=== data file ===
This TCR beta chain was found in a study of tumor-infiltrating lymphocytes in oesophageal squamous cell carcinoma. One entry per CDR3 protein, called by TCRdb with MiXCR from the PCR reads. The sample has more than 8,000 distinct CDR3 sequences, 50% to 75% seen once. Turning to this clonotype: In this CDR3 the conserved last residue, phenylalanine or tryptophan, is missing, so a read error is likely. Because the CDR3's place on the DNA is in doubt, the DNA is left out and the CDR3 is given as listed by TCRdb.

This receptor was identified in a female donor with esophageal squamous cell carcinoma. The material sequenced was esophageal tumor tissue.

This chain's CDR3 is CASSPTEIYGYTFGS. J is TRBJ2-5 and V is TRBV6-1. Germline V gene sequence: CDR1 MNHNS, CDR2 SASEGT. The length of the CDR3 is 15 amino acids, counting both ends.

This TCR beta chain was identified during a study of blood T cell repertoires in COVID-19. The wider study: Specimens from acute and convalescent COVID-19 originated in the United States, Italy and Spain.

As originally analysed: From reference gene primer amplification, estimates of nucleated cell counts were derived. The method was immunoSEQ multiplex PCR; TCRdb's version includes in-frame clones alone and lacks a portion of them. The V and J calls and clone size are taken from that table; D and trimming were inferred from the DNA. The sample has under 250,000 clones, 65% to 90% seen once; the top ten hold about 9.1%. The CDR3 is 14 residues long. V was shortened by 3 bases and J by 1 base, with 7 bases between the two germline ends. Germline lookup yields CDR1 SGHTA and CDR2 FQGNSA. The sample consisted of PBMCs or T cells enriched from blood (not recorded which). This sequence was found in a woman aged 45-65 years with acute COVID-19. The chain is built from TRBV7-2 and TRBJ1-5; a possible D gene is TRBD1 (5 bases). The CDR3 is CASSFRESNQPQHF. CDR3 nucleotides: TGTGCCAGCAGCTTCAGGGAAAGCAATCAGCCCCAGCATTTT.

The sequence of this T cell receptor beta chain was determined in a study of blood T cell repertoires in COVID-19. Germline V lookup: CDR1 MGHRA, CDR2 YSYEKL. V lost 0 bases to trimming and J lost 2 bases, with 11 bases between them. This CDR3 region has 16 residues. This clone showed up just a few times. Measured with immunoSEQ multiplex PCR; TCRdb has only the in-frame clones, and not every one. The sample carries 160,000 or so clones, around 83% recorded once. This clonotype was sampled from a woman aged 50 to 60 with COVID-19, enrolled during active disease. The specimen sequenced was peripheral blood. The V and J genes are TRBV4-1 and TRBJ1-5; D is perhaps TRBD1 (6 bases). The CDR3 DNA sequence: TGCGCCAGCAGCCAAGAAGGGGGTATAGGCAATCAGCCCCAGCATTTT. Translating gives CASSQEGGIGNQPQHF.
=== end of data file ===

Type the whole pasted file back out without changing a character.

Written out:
This TCR beta chain was found in a study of tumor-infiltrating lymphocytes in oesophageal squamous cell carcinoma. One entry per CDR3 protein, called by TCRdb with MiXCR from the PCR reads. The sample has more than 8,000 distinct CDR3 sequences, 50% to 75% seen once. Turning to this clonotype: In this CDR3 the conserved last residue, phenylalanine or tryptophan, is missing, so a read error is likely. Because the CDR3's place on the DNA is in doubt, the DNA is left out and the CDR3 is given as listed by TCRdb.

This receptor was identified in a female donor with esophageal squamous cell carcinoma. The material sequenced was esophageal tumor tissue.

This chain's CDR3 is CASSPTEIYGYTFGS. J is TRBJ2-5 and V is TRBV6-1. Germline V gene sequence: CDR1 MNHNS, CDR2 SASEGT. The length of the CDR3 is 15 amino acids, counting both ends.

This TCR beta chain was identified during a study of blood T cell repertoires in COVID-19. The wider study: Specimens from acute and convalescent COVID-19 originated in the United States, Italy and Spain.

As originally analysed: From reference gene primer amplification, estimates of nucleated cell counts were derived. The method was immunoSEQ multiplex PCR; TCRdb's version includes in-frame clones alone and lacks a portion of them. The V and J calls and clone size are taken from that table; D and trimming were inferred from the DNA. The sample has under 250,000 clones, 65% to 90% seen once; the top ten hold about 9.1%. The CDR3 is 14 residues long. V was shortened by 3 bases and J by 1 base, with 7 bases between the two germline ends. Germline lookup yields CDR1 SGHTA and CDR2 FQGNSA. The sample consisted of PBMCs or T cells enriched from blood (not recorded which). This sequence was found in a woman aged 45-65 years with acute COVID-19. The chain is built from TRBV7-2 and TRBJ1-5; a possible D gene is TRBD1 (5 bases). The CDR3 is CASSFRESNQPQHF. CDR3 nucleotides: TGTGCCAGCAGCTTCAGGGAAAGCAATCAGCCCCAGCATTTT.

The sequence of this T cell receptor beta chain was determined in a study of blood T cell repertoires in COVID-19. Germline V lookup: CDR1 MGHRA, CDR2 YSYEKL. V lost 0 bases to trimming and J lost 2 bases, with 11 bases between them. This CDR3 region has 16 residues. This clone showed up just a few times. Measured with immunoSEQ multiplex PCR; TCRdb has only the in-frame clones, and not every one. The sample carries 160,000 or so clones, around 83% recorded once. This clonotype was sampled from a woman aged 50 to 60 with COVID-19, enrolled during active disease. The specimen sequenced was peripheral blood. The V and J genes are TRBV4-1 and TRBJ1-5; D is perhaps TRBD1 (6 bases). The CDR3 DNA sequence: TGCGCCAGCAGCCAAGAAGGGGGTATAGGCAATCAGCCCCAGCATTTT. Translating gives CASSQEGGIGNQPQHF.